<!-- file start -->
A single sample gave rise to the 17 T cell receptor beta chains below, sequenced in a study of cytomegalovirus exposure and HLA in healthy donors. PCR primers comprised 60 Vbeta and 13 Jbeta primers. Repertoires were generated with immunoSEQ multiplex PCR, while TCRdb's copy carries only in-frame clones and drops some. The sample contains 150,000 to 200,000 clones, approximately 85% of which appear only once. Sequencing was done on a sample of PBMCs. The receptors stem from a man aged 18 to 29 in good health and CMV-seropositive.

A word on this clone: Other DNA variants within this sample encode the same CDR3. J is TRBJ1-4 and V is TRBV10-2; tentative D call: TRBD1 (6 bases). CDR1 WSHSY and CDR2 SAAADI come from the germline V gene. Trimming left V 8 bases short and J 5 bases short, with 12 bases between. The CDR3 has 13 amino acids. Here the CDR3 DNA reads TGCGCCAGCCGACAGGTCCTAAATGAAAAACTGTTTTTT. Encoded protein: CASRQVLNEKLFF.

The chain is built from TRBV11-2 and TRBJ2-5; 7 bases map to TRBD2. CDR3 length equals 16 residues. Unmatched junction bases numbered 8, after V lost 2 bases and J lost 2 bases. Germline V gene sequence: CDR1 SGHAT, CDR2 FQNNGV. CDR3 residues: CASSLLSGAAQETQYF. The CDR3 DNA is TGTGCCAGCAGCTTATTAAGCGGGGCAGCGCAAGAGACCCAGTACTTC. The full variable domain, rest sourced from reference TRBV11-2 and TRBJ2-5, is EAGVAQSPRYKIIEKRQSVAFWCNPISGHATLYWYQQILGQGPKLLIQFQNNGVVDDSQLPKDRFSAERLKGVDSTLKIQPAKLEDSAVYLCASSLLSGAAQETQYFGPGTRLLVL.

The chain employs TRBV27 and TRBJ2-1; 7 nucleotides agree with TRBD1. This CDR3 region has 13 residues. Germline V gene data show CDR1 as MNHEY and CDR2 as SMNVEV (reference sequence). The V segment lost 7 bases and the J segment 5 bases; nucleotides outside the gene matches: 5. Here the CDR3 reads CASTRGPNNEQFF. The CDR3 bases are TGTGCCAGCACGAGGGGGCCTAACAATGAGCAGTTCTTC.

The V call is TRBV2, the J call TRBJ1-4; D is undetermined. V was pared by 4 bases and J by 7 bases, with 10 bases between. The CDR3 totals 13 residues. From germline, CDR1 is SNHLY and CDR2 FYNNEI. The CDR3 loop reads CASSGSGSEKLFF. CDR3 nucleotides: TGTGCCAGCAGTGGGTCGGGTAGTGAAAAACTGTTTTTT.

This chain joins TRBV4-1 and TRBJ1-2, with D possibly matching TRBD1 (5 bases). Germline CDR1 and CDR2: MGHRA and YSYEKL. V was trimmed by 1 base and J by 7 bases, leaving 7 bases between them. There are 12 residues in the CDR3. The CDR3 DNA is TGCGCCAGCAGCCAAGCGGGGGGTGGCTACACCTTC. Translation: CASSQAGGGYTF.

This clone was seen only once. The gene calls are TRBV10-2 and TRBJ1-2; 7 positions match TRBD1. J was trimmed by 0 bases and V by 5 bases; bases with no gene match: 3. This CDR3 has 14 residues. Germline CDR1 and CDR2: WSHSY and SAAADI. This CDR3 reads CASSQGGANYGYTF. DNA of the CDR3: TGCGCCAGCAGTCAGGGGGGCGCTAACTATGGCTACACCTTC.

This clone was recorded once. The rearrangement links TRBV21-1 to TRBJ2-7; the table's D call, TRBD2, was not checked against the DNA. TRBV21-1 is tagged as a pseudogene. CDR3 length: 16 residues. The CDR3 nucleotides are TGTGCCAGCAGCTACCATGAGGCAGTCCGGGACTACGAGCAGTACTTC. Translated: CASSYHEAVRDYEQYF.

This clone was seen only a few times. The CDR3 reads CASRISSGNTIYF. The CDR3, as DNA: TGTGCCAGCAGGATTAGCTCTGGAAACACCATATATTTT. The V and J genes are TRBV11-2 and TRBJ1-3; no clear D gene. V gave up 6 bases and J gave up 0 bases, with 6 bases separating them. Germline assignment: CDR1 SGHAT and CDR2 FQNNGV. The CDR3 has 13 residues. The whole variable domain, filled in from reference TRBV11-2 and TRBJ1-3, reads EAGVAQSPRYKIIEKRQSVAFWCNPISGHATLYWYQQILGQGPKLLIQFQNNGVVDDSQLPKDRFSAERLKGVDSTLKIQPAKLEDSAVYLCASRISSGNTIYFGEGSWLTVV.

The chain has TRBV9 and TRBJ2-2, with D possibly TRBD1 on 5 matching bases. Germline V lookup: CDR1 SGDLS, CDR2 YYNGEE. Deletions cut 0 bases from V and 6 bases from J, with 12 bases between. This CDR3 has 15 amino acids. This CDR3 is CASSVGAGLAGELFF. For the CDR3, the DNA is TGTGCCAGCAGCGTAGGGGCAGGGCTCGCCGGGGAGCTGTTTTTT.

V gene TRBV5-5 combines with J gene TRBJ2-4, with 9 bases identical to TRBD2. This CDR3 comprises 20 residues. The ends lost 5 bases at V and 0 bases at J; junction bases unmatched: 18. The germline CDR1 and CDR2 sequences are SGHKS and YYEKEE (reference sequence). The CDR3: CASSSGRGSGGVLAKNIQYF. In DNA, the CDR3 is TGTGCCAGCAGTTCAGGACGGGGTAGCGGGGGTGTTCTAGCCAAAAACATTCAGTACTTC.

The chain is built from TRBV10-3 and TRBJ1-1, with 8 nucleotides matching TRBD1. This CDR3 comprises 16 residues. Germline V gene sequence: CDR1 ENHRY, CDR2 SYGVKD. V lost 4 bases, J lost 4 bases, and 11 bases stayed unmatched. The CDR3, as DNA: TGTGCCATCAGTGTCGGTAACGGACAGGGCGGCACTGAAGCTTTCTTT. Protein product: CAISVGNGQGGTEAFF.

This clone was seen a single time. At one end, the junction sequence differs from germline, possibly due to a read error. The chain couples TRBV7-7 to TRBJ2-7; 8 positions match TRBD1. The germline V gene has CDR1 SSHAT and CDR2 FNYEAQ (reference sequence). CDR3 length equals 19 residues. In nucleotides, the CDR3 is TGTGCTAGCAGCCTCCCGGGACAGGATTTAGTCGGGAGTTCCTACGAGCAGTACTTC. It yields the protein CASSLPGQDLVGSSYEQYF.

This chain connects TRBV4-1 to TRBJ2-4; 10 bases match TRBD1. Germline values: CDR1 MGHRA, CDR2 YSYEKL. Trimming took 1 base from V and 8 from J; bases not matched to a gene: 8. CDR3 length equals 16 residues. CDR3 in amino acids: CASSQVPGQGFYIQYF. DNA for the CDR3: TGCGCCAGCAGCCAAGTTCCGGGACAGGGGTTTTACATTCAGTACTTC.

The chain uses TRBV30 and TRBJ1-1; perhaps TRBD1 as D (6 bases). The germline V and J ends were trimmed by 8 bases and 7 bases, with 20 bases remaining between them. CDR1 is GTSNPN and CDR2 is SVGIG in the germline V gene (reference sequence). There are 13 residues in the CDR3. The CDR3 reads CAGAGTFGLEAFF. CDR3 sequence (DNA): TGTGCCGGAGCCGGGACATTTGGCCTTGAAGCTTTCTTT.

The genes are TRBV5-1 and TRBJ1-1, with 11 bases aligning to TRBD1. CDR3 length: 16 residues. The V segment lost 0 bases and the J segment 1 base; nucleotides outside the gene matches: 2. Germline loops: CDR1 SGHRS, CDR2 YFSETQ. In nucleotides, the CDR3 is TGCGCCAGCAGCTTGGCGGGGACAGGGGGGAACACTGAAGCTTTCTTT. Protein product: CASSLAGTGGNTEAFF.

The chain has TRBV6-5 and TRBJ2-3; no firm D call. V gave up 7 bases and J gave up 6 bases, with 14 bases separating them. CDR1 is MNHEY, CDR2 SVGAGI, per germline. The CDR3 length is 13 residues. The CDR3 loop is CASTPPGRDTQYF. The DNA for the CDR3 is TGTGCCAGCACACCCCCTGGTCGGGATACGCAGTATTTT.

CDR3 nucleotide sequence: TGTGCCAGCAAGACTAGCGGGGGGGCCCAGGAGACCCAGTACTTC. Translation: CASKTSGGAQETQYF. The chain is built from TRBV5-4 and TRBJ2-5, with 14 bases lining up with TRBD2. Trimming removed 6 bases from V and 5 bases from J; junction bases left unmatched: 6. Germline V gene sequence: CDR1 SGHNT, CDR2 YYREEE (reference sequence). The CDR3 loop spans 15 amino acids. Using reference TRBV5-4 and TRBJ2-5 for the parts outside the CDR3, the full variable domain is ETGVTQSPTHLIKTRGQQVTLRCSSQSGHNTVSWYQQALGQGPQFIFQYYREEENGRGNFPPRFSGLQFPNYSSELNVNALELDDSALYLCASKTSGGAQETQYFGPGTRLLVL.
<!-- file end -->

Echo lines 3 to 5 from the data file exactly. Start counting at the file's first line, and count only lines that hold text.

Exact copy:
The chain is built from TRBV11-2 and TRBJ2-5; 7 bases map to TRBD2. CDR3 length equals 16 residues. Unmatched junction bases numbered 8, after V lost 2 bases and J lost 2 bases. Germline V gene sequence: CDR1 SGHAT, CDR2 FQNNGV. CDR3 residues: CASSLLSGAAQETQYF. The CDR3 DNA is TGTGCCAGCAGCTTATTAAGCGGGGCAGCGCAAGAGACCCAGTACTTC. The full variable domain, rest sourced from reference TRBV11-2 and TRBJ2-5, is EAGVAQSPRYKIIEKRQSVAFWCNPISGHATLYWYQQILGQGPKLLIQFQNNGVVDDSQLPKDRFSAERLKGVDSTLKIQPAKLEDSAVYLCASSLLSGAAQETQYFGPGTRLLVL.

The chain employs TRBV27 and TRBJ2-1; 7 nucleotides agree with TRBD1. This CDR3 region has 13 residues. Germline V gene data show CDR1 as MNHEY and CDR2 as SMNVEV (reference sequence). The V segment lost 7 bases and the J segment 5 bases; nucleotides outside the gene matches: 5. Here the CDR3 reads CASTRGPNNEQFF. The CDR3 bases are TGTGCCAGCACGAGGGGGCCTAACAATGAGCAGTTCTTC.

The V call is TRBV2, the J call TRBJ1-4; D is undetermined. V was pared by 4 bases and J by 7 bases, with 10 bases between. The CDR3 totals 13 residues. From germline, CDR1 is SNHLY and CDR2 FYNNEI. The CDR3 loop reads CASSGSGSEKLFF. CDR3 nucleotides: TGTGCCAGCAGTGGGTCGGGTAGTGAAAAACTGTTTTTT.